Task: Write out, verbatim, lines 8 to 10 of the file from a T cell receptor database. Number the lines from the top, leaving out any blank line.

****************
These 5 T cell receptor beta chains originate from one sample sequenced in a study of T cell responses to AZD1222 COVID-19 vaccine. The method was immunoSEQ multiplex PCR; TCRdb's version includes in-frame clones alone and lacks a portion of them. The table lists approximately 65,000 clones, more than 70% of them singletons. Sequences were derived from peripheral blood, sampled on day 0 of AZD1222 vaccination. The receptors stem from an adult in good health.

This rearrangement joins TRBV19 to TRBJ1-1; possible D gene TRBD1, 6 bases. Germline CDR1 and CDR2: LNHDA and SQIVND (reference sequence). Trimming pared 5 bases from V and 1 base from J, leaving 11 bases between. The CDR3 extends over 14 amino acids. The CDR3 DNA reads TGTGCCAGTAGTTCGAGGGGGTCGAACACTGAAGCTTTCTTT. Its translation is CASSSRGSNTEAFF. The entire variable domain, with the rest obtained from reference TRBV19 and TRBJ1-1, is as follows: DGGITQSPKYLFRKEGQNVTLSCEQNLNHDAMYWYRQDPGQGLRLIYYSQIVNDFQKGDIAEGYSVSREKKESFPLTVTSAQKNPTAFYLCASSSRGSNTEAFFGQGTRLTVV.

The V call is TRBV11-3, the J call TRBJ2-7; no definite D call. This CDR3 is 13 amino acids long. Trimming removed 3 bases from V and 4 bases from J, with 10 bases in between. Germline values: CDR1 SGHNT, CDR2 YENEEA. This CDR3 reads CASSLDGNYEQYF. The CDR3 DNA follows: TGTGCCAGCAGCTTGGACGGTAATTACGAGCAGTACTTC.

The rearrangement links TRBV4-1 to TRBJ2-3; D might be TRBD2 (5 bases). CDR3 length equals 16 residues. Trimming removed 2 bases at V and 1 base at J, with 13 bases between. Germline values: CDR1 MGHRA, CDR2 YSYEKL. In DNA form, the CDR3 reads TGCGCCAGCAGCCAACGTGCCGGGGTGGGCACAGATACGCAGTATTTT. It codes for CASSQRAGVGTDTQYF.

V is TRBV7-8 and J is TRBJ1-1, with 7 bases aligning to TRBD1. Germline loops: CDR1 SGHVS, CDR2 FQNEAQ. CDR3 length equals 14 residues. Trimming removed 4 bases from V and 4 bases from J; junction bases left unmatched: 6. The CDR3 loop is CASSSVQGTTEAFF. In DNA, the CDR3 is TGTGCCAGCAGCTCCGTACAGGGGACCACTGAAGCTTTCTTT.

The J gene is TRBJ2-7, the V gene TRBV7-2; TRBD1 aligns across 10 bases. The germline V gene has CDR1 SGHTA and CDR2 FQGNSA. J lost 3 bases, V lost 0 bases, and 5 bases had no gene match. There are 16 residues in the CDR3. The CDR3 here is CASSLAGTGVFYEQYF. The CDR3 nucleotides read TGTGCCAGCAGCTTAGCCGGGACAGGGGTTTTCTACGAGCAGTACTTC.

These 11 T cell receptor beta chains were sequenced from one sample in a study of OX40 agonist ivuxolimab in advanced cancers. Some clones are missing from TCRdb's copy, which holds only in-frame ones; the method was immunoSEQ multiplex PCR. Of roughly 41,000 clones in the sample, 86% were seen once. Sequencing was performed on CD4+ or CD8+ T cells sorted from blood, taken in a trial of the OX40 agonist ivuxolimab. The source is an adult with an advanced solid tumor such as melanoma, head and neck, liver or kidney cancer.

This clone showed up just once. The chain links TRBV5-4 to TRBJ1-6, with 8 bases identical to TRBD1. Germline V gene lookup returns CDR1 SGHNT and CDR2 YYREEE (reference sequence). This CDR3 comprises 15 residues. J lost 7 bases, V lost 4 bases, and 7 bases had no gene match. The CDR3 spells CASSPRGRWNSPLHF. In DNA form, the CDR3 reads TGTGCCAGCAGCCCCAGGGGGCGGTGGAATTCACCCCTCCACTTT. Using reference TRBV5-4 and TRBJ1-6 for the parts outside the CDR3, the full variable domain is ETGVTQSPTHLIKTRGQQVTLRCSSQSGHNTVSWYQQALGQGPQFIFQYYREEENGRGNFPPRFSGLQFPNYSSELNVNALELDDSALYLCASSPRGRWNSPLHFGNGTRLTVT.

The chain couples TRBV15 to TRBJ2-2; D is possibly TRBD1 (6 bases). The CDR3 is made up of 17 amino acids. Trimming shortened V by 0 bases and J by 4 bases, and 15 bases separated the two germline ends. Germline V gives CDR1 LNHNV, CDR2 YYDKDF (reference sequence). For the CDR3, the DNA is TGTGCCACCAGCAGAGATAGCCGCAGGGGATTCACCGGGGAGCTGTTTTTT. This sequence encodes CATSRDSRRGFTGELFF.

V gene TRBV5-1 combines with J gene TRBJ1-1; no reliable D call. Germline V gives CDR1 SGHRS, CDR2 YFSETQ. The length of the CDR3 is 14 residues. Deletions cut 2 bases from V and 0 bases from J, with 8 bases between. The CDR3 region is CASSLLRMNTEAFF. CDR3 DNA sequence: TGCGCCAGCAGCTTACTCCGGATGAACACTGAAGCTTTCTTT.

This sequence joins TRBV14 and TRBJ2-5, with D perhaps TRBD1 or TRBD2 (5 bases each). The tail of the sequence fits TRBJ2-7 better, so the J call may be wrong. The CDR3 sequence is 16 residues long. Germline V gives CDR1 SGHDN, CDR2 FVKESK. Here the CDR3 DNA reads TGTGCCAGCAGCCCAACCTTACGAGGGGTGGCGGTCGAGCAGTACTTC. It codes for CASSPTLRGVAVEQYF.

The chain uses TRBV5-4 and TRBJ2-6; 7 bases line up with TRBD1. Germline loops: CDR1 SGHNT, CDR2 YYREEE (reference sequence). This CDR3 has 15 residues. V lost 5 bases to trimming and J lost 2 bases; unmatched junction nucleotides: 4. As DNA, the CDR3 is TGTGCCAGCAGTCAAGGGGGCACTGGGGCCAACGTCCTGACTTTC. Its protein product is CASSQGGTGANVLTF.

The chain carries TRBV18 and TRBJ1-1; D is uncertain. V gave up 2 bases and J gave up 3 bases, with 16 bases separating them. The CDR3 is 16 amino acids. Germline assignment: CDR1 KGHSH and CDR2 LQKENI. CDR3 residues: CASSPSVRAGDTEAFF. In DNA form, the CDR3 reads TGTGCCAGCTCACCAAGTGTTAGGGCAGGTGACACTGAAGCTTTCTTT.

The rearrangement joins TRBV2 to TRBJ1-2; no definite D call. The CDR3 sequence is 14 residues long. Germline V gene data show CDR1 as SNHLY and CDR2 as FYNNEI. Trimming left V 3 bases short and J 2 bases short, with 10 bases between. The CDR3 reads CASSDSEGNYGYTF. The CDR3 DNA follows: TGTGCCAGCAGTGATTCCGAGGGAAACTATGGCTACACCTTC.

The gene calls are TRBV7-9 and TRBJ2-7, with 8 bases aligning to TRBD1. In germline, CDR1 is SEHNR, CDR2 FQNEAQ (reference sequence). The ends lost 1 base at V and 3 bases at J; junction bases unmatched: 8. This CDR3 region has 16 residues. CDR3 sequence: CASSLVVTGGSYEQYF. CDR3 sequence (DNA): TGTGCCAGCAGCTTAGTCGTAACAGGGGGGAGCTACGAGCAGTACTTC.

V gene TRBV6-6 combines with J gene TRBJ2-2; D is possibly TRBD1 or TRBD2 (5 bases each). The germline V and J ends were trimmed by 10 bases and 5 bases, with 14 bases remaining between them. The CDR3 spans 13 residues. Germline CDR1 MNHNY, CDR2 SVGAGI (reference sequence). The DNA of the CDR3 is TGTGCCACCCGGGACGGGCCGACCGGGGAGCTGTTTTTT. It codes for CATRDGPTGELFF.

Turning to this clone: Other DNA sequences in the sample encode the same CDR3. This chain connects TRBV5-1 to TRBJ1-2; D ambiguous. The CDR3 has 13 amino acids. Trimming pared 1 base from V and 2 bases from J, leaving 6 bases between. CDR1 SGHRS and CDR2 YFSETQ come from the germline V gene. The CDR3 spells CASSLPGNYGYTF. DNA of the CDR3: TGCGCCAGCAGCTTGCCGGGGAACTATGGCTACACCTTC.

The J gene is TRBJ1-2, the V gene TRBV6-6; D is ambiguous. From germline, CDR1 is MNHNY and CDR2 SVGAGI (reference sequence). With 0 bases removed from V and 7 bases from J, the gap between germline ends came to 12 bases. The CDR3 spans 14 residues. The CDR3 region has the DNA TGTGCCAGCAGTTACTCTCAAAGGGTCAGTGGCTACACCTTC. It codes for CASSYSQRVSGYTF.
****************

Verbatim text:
This clone showed up just once. The chain links TRBV5-4 to TRBJ1-6, with 8 bases identical to TRBD1. Germline V gene lookup returns CDR1 SGHNT and CDR2 YYREEE (reference sequence). This CDR3 comprises 15 residues. J lost 7 bases, V lost 4 bases, and 7 bases had no gene match. The CDR3 spells CASSPRGRWNSPLHF. In DNA form, the CDR3 reads TGTGCCAGCAGCCCCAGGGGGCGGTGGAATTCACCCCTCCACTTT. Using reference TRBV5-4 and TRBJ1-6 for the parts outside the CDR3, the full variable domain is ETGVTQSPTHLIKTRGQQVTLRCSSQSGHNTVSWYQQALGQGPQFIFQYYREEENGRGNFPPRFSGLQFPNYSSELNVNALELDDSALYLCASSPRGRWNSPLHFGNGTRLTVT.

The chain couples TRBV15 to TRBJ2-2; D is possibly TRBD1 (6 bases). The CDR3 is made up of 17 amino acids. Trimming shortened V by 0 bases and J by 4 bases, and 15 bases separated the two germline ends. Germline V gives CDR1 LNHNV, CDR2 YYDKDF (reference sequence). For the CDR3, the DNA is TGTGCCACCAGCAGAGATAGCCGCAGGGGATTCACCGGGGAGCTGTTTTTT. This sequence encodes CATSRDSRRGFTGELFF.

V gene TRBV5-1 combines with J gene TRBJ1-1; no reliable D call. Germline V gives CDR1 SGHRS, CDR2 YFSETQ. The length of the CDR3 is 14 residues. Deletions cut 2 bases from V and 0 bases from J, with 8 bases between. The CDR3 region is CASSLLRMNTEAFF. CDR3 DNA sequence: TGCGCCAGCAGCTTACTCCGGATGAACACTGAAGCTTTCTTT.